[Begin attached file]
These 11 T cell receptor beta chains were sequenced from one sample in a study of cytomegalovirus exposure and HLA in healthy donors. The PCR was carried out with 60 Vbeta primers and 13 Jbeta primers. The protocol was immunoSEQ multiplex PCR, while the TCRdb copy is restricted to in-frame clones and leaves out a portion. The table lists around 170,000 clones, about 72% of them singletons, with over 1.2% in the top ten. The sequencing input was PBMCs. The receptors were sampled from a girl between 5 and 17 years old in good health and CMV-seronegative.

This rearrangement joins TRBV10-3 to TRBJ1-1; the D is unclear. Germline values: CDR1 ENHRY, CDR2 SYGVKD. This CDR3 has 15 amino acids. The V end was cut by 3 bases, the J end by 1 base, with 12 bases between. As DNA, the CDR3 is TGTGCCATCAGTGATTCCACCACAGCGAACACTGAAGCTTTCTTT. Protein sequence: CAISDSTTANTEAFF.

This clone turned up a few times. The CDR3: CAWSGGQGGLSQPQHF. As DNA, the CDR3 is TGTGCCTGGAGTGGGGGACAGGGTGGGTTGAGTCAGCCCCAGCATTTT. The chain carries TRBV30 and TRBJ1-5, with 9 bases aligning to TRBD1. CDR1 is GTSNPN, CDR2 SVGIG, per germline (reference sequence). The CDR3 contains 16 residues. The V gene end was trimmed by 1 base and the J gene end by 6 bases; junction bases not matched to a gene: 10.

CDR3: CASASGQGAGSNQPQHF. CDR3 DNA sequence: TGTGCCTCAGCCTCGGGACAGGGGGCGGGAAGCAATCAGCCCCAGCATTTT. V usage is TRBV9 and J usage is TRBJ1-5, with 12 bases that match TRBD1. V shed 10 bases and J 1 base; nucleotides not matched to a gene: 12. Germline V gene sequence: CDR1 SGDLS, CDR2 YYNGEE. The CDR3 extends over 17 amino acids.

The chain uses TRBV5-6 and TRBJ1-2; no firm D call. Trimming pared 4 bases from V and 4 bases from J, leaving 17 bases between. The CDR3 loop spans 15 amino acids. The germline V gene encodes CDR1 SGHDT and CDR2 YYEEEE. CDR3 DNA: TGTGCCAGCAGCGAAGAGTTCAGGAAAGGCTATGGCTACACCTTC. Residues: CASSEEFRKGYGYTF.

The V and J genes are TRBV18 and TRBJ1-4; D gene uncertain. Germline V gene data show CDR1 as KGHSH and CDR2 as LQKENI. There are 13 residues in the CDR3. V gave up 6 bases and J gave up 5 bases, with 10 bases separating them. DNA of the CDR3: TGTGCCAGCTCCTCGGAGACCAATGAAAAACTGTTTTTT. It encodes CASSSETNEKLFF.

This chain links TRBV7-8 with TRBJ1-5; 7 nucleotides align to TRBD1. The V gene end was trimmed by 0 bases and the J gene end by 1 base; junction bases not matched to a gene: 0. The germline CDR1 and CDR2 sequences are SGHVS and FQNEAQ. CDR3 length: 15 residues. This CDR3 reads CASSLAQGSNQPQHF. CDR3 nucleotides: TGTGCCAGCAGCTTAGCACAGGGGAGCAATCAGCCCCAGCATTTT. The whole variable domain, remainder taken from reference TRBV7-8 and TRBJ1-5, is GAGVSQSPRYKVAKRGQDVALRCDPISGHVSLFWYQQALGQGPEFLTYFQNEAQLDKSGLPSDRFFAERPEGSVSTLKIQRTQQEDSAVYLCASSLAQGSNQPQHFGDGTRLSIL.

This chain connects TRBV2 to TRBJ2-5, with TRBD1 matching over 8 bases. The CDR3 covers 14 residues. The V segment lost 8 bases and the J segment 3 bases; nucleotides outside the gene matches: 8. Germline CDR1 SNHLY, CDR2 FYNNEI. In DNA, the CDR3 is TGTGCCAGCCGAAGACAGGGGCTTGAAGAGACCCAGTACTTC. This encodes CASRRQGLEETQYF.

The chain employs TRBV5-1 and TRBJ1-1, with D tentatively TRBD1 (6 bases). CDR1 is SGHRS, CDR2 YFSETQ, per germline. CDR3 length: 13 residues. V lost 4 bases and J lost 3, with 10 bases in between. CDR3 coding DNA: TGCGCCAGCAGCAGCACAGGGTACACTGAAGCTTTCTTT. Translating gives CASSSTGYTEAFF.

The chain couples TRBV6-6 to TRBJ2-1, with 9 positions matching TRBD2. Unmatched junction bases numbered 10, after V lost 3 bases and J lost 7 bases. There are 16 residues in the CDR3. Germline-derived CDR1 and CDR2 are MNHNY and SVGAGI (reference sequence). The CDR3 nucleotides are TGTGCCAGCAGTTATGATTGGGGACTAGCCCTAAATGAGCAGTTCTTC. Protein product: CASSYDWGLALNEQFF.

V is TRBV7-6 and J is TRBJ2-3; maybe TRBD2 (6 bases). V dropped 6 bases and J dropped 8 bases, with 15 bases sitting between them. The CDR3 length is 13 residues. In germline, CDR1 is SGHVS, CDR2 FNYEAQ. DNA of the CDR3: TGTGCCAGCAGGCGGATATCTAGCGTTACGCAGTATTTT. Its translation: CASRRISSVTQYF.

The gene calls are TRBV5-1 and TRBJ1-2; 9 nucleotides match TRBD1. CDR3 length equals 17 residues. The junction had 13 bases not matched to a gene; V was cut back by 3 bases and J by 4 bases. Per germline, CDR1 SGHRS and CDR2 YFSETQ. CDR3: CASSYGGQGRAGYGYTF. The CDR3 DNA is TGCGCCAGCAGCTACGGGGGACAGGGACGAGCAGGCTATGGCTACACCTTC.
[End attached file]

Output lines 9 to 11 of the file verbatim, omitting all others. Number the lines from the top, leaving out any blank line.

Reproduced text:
The chain employs TRBV5-1 and TRBJ1-1, with D tentatively TRBD1 (6 bases). CDR1 is SGHRS, CDR2 YFSETQ, per germline. CDR3 length: 13 residues. V lost 4 bases and J lost 3, with 10 bases in between. CDR3 coding DNA: TGCGCCAGCAGCAGCACAGGGTACACTGAAGCTTTCTTT. Translating gives CASSSTGYTEAFF.

The chain couples TRBV6-6 to TRBJ2-1, with 9 positions matching TRBD2. Unmatched junction bases numbered 10, after V lost 3 bases and J lost 7 bases. There are 16 residues in the CDR3. Germline-derived CDR1 and CDR2 are MNHNY and SVGAGI (reference sequence). The CDR3 nucleotides are TGTGCCAGCAGTTATGATTGGGGACTAGCCCTAAATGAGCAGTTCTTC. Protein product: CASSYDWGLALNEQFF.

V is TRBV7-6 and J is TRBJ2-3; maybe TRBD2 (6 bases). V dropped 6 bases and J dropped 8 bases, with 15 bases sitting between them. The CDR3 length is 13 residues. In germline, CDR1 is SGHVS, CDR2 FNYEAQ. DNA of the CDR3: TGTGCCAGCAGGCGGATATCTAGCGTTACGCAGTATTTT. Its translation: CASRRISSVTQYF.